ATLANTA - An upcoming federal review will show that Georgia's child protection agency is leaving children in unsafe homes and under-reporting the abuse and neglect occurring as a result, the state's child advocate said Tuesday.
Dee Simms said preliminary findings from an examination by the U.S. Department of Health and Human Services of 65 cases in Fulton, Floyd and Walton counties reveal the same flaws in the system she unearthed in an audit of Fulton's child welfare office released in March.
"The concerns raised in the review cry out for immediate attention," Simms said during a news conference at the Capitol. "I'm here to call for immediate and specific reforms."
Simms' news conference marks the latest episode in what has become a strained relationship between the child advocate, the state Division of Family and Children Services and Gov. Sonny Perdue.
In 2003, the governor's first year in office, he reappointed Simms to a second three-year term as child advocate, a position that had been created by former Gov. Roy Barnes.
But following the release of her critical audit of the Fulton County DFCS office, Perdue instead asked Simms to consider taking over the Fulton agency.
The audit accused Fulton DFCS of leaving abused and neglected children in homes without adequate follow-up and blamed the problem on a huge backlog of cases caused by a high turnover of caseworkers.
Simms responded to the governor's offer by saying she preferred to remain in her present job.
However, Perdue has formed a committee to conduct a search for a new child advocate.
Simms said the preliminary version of the federal review criticizes DFCS for failing to open new investigations when incidents of child abuse or neglect are reported involving homes where previous incidents have occurred.
As a result, she said, the agency is under-reporting the number of incidents, making it appear that fewer children are being harmed.
"The data doesn't reflect the reality," she said.
Simms said the feds also faulted DFCS' refusal to get involved in allegations of child-on-child sexual abuse. She said the agency's policy is to refer such reports to law enforcement.
"They're missing an opportunity to evaluate the perpetrating child," she said. "The federal review team was aghast at that happening."
A DFCS official said the federal review was based on data from the 2005 federal fiscal year, before the agency made improvements to reduce turnover at the Fulton office.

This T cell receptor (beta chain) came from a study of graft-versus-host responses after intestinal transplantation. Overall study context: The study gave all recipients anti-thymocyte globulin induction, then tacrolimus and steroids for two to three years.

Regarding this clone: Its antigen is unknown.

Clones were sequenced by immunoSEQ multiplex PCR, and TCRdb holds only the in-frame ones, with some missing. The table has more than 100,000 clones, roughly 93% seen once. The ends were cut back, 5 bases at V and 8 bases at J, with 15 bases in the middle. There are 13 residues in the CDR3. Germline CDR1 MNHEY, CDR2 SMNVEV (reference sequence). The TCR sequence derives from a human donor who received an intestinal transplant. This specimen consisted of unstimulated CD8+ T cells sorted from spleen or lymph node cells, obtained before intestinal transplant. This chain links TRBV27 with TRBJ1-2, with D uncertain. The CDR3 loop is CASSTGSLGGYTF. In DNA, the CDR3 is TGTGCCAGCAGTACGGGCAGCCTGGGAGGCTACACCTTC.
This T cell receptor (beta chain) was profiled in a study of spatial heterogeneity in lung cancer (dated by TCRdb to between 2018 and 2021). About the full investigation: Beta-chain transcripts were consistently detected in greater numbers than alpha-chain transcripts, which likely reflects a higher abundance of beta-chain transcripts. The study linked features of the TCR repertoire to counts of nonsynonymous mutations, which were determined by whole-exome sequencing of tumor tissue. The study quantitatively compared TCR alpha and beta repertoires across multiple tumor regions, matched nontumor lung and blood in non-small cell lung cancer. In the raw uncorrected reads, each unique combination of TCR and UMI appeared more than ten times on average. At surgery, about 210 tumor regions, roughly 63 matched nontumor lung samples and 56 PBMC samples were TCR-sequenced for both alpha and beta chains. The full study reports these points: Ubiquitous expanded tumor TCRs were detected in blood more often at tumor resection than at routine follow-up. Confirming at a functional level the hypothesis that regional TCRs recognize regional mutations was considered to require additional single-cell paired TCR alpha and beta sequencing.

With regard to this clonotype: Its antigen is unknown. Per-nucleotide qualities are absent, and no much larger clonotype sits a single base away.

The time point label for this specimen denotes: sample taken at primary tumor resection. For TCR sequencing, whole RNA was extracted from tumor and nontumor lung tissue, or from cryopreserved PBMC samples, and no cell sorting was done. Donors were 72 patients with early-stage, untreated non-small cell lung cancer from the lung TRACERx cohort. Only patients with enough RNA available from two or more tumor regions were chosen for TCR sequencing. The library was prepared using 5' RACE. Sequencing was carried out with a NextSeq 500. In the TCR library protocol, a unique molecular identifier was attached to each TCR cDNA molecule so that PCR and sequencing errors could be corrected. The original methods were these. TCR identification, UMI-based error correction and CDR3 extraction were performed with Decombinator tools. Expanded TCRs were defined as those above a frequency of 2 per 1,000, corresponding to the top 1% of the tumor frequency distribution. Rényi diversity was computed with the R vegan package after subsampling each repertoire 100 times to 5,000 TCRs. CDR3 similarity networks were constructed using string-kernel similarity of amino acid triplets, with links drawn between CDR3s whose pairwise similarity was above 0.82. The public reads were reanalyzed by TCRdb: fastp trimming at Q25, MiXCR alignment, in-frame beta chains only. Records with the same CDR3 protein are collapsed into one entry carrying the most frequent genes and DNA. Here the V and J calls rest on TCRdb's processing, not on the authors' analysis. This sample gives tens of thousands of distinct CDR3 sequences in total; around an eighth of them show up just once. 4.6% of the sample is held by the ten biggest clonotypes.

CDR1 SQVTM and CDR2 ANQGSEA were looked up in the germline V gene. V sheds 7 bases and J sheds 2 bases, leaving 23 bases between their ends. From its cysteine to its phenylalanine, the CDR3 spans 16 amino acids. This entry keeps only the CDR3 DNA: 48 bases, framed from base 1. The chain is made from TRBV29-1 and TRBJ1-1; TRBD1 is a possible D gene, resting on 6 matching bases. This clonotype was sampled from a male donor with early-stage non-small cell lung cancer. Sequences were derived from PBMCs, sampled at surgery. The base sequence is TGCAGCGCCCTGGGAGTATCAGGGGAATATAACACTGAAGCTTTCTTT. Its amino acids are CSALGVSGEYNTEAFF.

"The issues in Fulton are things we are aware of and are dealing with," said Isabel Blanco, deputy director for DFCS over field management. "We know the place certainly feels more stable."
Simms said the preliminary findings were presented last Friday to DFCS officials and representatives of children's advocacy groups.
She said a member of the governor's staff asked her not to reveal the information to the news media, but she decided to come forward anyway.
"The people of this state need to know what is lacking in the protection of our children," Simms said. "You can't change the child welfare system if you're not honest about the problems that exist."
Perdue spokesman Bert Brantley confirmed that Simms was asked not to talk about the meeting. But he said the same admonition went to everyone else in the room.
"Everybody who was involved in the preliminary review hearing was asked to wait until the (Department of Human Resources, DFCS' parent agency) has had a chance to review the preliminary report and respond, so that a final report can be issued with all sides represented," Brantley said.
The governor's spokesman also accused Simms of being hungry for attention.
"She seems to be more concerned with headlines and publicity than waiting for a full story to develop," Brantley said.
But Simms noted that Tuesday's news conference was the first she has held in 61⁄2 years as child advocate.
"This is not about me or my reappointment," she said.